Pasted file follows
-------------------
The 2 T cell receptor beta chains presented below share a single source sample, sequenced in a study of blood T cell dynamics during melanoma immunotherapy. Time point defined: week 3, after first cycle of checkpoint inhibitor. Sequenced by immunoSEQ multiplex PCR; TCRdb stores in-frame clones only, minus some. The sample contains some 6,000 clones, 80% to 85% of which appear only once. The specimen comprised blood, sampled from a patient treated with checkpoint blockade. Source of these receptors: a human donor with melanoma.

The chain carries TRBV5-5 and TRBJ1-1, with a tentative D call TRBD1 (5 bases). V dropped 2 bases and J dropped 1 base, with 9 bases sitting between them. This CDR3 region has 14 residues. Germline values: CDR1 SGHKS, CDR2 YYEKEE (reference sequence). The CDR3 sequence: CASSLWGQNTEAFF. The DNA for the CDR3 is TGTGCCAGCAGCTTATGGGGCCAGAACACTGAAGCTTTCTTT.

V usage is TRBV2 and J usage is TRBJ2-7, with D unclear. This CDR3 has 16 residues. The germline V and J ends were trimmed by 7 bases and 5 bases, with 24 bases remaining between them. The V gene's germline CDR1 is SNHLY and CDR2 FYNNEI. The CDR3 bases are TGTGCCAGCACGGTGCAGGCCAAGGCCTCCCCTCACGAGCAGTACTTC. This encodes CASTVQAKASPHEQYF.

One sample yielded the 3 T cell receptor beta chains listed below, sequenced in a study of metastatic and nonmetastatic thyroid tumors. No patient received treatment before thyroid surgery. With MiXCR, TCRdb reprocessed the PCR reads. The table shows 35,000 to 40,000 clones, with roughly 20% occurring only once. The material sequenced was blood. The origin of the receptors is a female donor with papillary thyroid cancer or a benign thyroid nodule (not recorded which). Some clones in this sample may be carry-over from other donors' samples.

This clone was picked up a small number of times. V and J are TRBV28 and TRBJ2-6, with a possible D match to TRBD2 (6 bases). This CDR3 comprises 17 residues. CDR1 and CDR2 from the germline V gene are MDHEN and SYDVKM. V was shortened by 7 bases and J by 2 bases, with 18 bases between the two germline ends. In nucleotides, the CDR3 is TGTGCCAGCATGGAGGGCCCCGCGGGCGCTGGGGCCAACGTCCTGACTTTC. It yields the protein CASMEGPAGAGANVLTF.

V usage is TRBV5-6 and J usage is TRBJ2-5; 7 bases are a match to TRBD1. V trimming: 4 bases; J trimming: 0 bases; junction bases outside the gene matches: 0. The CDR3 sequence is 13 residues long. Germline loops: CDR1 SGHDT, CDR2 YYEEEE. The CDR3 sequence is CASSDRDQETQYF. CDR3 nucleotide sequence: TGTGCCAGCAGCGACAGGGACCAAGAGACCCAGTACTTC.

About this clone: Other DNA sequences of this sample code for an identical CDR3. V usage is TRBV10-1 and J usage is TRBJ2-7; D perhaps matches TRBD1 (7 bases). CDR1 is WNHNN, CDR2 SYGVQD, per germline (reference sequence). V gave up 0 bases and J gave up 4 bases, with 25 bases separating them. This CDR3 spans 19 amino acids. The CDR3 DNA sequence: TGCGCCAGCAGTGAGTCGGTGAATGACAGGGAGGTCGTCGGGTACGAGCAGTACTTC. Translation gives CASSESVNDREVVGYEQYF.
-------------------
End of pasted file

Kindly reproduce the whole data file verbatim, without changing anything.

The 2 T cell receptor beta chains presented below share a single source sample, sequenced in a study of blood T cell dynamics during melanoma immunotherapy. Time point defined: week 3, after first cycle of checkpoint inhibitor. Sequenced by immunoSEQ multiplex PCR; TCRdb stores in-frame clones only, minus some. The sample contains some 6,000 clones, 80% to 85% of which appear only once. The specimen comprised blood, sampled from a patient treated with checkpoint blockade. Source of these receptors: a human donor with melanoma.

The chain carries TRBV5-5 and TRBJ1-1, with a tentative D call TRBD1 (5 bases). V dropped 2 bases and J dropped 1 base, with 9 bases sitting between them. This CDR3 region has 14 residues. Germline values: CDR1 SGHKS, CDR2 YYEKEE (reference sequence). The CDR3 sequence: CASSLWGQNTEAFF. The DNA for the CDR3 is TGTGCCAGCAGCTTATGGGGCCAGAACACTGAAGCTTTCTTT.

V usage is TRBV2 and J usage is TRBJ2-7, with D unclear. This CDR3 has 16 residues. The germline V and J ends were trimmed by 7 bases and 5 bases, with 24 bases remaining between them. The V gene's germline CDR1 is SNHLY and CDR2 FYNNEI. The CDR3 bases are TGTGCCAGCACGGTGCAGGCCAAGGCCTCCCCTCACGAGCAGTACTTC. This encodes CASTVQAKASPHEQYF.

One sample yielded the 3 T cell receptor beta chains listed below, sequenced in a study of metastatic and nonmetastatic thyroid tumors. No patient received treatment before thyroid surgery. With MiXCR, TCRdb reprocessed the PCR reads. The table shows 35,000 to 40,000 clones, with roughly 20% occurring only once. The material sequenced was blood. The origin of the receptors is a female donor with papillary thyroid cancer or a benign thyroid nodule (not recorded which). Some clones in this sample may be carry-over from other donors' samples.

This clone was picked up a small number of times. V and J are TRBV28 and TRBJ2-6, with a possible D match to TRBD2 (6 bases). This CDR3 comprises 17 residues. CDR1 and CDR2 from the germline V gene are MDHEN and SYDVKM. V was shortened by 7 bases and J by 2 bases, with 18 bases between the two germline ends. In nucleotides, the CDR3 is TGTGCCAGCATGGAGGGCCCCGCGGGCGCTGGGGCCAACGTCCTGACTTTC. It yields the protein CASMEGPAGAGANVLTF.

V usage is TRBV5-6 and J usage is TRBJ2-5; 7 bases are a match to TRBD1. V trimming: 4 bases; J trimming: 0 bases; junction bases outside the gene matches: 0. The CDR3 sequence is 13 residues long. Germline loops: CDR1 SGHDT, CDR2 YYEEEE. The CDR3 sequence is CASSDRDQETQYF. CDR3 nucleotide sequence: TGTGCCAGCAGCGACAGGGACCAAGAGACCCAGTACTTC.

About this clone: Other DNA sequences of this sample code for an identical CDR3. V usage is TRBV10-1 and J usage is TRBJ2-7; D perhaps matches TRBD1 (7 bases). CDR1 is WNHNN, CDR2 SYGVQD, per germline (reference sequence). V gave up 0 bases and J gave up 4 bases, with 25 bases separating them. This CDR3 spans 19 amino acids. The CDR3 DNA sequence: TGCGCCAGCAGTGAGTCGGTGAATGACAGGGAGGTCGTCGGGTACGAGCAGTACTTC. Translation gives CASSESVNDREVVGYEQYF.